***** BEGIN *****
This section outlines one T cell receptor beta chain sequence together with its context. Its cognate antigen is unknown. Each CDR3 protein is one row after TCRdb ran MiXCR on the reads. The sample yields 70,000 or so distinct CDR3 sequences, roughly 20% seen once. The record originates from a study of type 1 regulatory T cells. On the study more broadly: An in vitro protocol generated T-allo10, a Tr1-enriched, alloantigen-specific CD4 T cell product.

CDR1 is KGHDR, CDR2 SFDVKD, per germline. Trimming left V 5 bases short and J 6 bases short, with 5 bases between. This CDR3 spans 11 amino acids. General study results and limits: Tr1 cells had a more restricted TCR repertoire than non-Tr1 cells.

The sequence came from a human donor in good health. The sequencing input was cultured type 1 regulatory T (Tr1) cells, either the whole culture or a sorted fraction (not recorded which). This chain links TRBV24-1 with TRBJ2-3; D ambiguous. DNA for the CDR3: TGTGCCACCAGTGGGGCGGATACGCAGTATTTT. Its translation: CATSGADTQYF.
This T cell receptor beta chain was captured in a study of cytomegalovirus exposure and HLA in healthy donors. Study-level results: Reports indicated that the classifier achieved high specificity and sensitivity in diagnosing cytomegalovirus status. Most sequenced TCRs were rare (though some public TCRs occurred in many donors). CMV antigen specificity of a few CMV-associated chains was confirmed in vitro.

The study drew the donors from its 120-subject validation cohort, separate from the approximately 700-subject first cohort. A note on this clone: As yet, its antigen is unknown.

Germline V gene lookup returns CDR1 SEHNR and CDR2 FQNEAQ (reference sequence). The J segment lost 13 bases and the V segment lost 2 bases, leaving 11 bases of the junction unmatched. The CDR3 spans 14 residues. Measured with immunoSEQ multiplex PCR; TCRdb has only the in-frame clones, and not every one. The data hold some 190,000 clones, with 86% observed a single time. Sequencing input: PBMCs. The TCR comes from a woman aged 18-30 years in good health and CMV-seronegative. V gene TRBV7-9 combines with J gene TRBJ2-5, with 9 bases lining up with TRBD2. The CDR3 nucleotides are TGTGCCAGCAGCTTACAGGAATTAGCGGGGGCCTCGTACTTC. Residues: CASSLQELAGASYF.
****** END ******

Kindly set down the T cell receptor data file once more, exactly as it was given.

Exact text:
This section outlines one T cell receptor beta chain sequence together with its context. Its cognate antigen is unknown. Each CDR3 protein is one row after TCRdb ran MiXCR on the reads. The sample yields 70,000 or so distinct CDR3 sequences, roughly 20% seen once. The record originates from a study of type 1 regulatory T cells. On the study more broadly: An in vitro protocol generated T-allo10, a Tr1-enriched, alloantigen-specific CD4 T cell product.

CDR1 is KGHDR, CDR2 SFDVKD, per germline. Trimming left V 5 bases short and J 6 bases short, with 5 bases between. This CDR3 spans 11 amino acids. General study results and limits: Tr1 cells had a more restricted TCR repertoire than non-Tr1 cells.

The sequence came from a human donor in good health. The sequencing input was cultured type 1 regulatory T (Tr1) cells, either the whole culture or a sorted fraction (not recorded which). This chain links TRBV24-1 with TRBJ2-3; D ambiguous. DNA for the CDR3: TGTGCCACCAGTGGGGCGGATACGCAGTATTTT. Its translation: CATSGADTQYF.
This T cell receptor beta chain was captured in a study of cytomegalovirus exposure and HLA in healthy donors. Study-level results: Reports indicated that the classifier achieved high specificity and sensitivity in diagnosing cytomegalovirus status. Most sequenced TCRs were rare (though some public TCRs occurred in many donors). CMV antigen specificity of a few CMV-associated chains was confirmed in vitro.

The study drew the donors from its 120-subject validation cohort, separate from the approximately 700-subject first cohort. A note on this clone: As yet, its antigen is unknown.

Germline V gene lookup returns CDR1 SEHNR and CDR2 FQNEAQ (reference sequence). The J segment lost 13 bases and the V segment lost 2 bases, leaving 11 bases of the junction unmatched. The CDR3 spans 14 residues. Measured with immunoSEQ multiplex PCR; TCRdb has only the in-frame clones, and not every one. The data hold some 190,000 clones, with 86% observed a single time. Sequencing input: PBMCs. The TCR comes from a woman aged 18-30 years in good health and CMV-seronegative. V gene TRBV7-9 combines with J gene TRBJ2-5, with 9 bases lining up with TRBD2. The CDR3 nucleotides are TGTGCCAGCAGCTTACAGGAATTAGCGGGGGCCTCGTACTTC. Residues: CASSLQELAGASYF.